I’ve been hitting these blue notes
Now there’s puke in the new snow
I’ve been feeling so down low
These past few years.

I’ve been going through these phases
Where everything changes
and we felt like strangers
These past few years.

But it’s not supposed to be this way
We’re putting it on display
With the darkest observations
there in the light of day.

Here’s a rhetoric
I want you to stay.

Erased it all with a few strokes
Hopeful footprints in new snow.
I’d been getting so down low.
These past few years.

Moving on through the ages
We’ll be up on stages
Singing everything changes
These next few years.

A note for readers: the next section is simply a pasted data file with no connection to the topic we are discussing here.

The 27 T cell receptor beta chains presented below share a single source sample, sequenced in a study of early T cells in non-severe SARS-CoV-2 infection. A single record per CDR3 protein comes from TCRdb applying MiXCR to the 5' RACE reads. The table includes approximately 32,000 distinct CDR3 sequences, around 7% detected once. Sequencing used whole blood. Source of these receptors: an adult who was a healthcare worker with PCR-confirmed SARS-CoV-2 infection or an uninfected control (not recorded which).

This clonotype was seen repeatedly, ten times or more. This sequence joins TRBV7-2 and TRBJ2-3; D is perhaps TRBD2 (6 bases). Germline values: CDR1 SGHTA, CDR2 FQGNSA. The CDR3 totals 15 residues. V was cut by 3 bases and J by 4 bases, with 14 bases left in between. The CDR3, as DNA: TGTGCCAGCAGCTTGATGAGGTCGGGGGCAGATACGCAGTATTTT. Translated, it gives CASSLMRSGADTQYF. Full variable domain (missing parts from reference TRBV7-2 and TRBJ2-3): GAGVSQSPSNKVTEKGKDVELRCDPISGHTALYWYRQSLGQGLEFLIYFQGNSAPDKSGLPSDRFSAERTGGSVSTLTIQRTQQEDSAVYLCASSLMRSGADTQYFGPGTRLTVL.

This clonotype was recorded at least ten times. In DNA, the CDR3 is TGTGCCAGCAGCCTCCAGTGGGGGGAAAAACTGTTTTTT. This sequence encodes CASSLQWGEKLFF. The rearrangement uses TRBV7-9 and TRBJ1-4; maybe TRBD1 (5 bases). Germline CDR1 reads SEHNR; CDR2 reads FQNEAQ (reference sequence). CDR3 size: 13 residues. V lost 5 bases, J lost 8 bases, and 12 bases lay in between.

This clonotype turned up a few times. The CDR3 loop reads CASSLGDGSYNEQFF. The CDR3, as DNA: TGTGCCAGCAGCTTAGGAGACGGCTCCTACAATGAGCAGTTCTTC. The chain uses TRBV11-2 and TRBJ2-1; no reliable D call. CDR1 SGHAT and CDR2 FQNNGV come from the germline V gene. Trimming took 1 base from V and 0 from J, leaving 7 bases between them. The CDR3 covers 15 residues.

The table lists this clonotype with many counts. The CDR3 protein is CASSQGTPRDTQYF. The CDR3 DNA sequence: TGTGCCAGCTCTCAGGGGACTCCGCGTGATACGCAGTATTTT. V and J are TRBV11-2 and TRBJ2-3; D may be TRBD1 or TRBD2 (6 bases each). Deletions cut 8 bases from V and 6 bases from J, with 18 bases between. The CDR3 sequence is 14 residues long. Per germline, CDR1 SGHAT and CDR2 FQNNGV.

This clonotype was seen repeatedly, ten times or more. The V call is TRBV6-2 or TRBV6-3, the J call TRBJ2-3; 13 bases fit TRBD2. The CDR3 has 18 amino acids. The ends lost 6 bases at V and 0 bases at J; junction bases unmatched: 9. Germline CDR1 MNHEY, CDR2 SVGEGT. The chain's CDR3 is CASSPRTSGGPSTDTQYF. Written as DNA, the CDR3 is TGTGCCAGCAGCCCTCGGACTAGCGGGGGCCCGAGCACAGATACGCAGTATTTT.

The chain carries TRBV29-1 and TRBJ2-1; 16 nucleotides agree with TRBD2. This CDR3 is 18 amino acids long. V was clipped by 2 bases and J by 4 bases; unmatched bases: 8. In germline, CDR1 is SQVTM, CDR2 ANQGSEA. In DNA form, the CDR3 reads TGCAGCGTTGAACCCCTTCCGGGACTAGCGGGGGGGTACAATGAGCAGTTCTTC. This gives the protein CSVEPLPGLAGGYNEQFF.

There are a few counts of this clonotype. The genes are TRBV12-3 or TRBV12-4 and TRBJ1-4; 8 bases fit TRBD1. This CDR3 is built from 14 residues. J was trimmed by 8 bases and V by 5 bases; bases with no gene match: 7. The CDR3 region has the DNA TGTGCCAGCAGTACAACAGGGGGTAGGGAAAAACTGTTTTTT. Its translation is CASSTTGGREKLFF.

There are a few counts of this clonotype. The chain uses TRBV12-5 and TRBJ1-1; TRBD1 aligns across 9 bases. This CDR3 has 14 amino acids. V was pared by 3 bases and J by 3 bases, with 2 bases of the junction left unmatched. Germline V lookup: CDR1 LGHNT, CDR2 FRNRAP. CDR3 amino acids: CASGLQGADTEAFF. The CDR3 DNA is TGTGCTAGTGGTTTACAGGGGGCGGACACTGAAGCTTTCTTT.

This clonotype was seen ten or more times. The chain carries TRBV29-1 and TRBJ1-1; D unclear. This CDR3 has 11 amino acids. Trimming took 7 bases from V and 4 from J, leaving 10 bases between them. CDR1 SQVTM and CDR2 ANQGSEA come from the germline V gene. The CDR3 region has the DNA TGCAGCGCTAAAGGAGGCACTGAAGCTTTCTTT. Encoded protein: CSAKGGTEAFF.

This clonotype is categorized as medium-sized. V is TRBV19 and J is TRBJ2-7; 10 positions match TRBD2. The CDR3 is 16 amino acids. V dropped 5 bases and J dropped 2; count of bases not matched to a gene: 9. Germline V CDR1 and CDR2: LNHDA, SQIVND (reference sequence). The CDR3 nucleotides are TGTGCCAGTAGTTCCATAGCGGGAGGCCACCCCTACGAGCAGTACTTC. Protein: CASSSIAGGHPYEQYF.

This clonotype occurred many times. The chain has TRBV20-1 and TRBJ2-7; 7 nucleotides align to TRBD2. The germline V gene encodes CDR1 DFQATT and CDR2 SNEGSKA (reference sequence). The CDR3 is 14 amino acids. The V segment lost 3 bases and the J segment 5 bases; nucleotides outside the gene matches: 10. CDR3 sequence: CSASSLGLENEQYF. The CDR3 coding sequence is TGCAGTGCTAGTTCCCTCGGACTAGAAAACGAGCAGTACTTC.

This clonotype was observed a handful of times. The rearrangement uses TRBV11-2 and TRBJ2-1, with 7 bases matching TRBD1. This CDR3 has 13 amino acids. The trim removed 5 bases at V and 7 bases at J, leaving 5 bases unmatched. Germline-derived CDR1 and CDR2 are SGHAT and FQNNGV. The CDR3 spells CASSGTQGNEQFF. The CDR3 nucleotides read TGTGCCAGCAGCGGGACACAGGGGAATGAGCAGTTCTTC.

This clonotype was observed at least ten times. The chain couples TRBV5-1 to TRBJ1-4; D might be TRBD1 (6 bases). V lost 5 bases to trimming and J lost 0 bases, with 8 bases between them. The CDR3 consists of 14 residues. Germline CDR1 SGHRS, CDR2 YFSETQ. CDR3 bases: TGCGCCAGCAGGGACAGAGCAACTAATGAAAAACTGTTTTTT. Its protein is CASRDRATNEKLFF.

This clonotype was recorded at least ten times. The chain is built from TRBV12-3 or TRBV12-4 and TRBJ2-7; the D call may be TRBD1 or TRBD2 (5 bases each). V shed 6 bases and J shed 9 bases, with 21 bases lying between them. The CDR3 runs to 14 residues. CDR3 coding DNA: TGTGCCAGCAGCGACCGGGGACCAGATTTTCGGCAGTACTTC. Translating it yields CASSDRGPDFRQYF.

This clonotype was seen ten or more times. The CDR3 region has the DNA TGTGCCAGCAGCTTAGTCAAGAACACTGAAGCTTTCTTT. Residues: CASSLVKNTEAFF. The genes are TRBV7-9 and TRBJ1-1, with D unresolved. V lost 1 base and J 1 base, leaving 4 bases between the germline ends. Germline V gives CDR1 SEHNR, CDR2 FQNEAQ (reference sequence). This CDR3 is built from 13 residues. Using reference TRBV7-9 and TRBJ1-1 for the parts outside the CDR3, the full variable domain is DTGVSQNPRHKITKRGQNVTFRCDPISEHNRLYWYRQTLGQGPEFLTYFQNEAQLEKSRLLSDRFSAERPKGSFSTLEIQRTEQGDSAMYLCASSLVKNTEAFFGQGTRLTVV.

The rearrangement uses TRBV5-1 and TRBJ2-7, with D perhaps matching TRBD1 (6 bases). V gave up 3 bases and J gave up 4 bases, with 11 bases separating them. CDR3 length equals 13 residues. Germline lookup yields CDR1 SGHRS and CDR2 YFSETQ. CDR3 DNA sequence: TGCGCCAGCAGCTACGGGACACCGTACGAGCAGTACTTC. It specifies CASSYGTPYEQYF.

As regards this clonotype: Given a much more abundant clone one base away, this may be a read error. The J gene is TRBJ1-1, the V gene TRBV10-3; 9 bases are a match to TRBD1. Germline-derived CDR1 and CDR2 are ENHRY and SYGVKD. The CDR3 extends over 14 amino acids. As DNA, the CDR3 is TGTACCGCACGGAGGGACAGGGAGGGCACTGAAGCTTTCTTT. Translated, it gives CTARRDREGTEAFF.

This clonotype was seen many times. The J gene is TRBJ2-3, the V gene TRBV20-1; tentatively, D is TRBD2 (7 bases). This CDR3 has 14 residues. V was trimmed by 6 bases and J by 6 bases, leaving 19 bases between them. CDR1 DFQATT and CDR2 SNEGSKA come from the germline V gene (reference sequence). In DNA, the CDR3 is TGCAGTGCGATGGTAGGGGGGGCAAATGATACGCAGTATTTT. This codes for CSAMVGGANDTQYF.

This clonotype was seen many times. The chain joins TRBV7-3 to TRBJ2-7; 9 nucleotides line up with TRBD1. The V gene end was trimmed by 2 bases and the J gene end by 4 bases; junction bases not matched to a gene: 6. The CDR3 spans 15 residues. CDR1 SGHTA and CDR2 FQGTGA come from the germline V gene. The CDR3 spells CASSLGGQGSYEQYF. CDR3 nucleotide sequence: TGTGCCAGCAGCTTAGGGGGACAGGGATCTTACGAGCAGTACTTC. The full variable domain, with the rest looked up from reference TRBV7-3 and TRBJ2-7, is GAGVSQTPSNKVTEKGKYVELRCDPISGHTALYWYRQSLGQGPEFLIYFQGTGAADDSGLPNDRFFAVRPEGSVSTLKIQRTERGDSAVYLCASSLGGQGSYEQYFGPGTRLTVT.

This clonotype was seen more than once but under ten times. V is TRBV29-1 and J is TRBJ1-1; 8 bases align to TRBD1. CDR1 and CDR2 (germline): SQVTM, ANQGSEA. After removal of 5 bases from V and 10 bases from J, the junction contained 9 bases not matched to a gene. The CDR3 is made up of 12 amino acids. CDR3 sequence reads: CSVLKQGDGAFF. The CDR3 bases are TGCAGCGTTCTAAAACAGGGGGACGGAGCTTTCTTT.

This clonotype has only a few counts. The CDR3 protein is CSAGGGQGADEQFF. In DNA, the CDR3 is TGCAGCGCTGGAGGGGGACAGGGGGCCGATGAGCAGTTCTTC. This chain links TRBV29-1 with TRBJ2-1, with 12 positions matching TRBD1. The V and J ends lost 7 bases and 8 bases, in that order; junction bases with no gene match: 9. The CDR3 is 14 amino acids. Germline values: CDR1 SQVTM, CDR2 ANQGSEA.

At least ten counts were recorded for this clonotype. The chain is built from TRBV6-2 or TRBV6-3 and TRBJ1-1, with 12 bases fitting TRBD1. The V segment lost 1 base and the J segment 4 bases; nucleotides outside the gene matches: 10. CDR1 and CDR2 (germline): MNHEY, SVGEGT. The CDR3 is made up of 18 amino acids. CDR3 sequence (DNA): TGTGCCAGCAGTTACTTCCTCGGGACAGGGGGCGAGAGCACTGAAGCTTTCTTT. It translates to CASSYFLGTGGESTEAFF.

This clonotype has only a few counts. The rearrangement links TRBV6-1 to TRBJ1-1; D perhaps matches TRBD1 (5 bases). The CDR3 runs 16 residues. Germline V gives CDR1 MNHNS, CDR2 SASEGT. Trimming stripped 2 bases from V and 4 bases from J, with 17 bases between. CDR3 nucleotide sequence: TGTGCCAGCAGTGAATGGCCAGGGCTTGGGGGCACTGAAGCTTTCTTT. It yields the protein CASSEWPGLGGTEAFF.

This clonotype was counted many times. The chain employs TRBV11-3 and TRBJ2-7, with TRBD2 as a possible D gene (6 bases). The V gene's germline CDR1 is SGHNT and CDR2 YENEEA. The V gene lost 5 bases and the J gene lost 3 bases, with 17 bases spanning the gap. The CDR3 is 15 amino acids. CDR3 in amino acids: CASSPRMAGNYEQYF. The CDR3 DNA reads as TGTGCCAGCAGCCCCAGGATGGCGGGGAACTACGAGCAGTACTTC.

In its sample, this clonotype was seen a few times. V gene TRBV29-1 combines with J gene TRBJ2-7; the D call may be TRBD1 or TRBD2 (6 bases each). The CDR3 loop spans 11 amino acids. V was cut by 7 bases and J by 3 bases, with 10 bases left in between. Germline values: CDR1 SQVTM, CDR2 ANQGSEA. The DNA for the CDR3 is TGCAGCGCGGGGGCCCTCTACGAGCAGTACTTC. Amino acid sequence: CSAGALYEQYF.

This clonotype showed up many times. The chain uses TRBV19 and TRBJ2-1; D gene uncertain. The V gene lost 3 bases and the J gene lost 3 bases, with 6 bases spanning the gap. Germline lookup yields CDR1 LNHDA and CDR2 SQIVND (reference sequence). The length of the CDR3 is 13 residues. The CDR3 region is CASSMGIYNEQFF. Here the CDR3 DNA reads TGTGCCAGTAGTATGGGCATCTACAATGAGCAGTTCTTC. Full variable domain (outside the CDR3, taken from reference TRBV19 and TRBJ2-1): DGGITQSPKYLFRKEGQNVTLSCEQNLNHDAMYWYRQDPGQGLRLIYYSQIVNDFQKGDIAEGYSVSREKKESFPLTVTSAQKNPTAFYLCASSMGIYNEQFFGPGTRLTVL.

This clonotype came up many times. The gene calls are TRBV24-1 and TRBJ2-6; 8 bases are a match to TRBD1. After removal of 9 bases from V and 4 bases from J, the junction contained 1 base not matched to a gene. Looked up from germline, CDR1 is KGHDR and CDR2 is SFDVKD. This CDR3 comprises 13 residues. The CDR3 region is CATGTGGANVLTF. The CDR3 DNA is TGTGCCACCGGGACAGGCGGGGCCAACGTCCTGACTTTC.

That turn where he sings “Here’s a rhetoric / I want you to stay,” comes with this beautiful brass line… and the tone switch is just gorgeous. Reminds me of the more orchestral leanings of Jens Lekman, which is a wonderful thought to spark. Quite beautiful indeed.

Bottom Line: Sunturns return with that bit of hope we all need.

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Crying Day Care Choir “It’s Almost Time for a Christmas Tree” (2022)

Elz Productions
Buy:
Apple Music | Amazon MP3 | Amazon.uk MP3 | Amazon.de MP3 | Amazon.fr MP3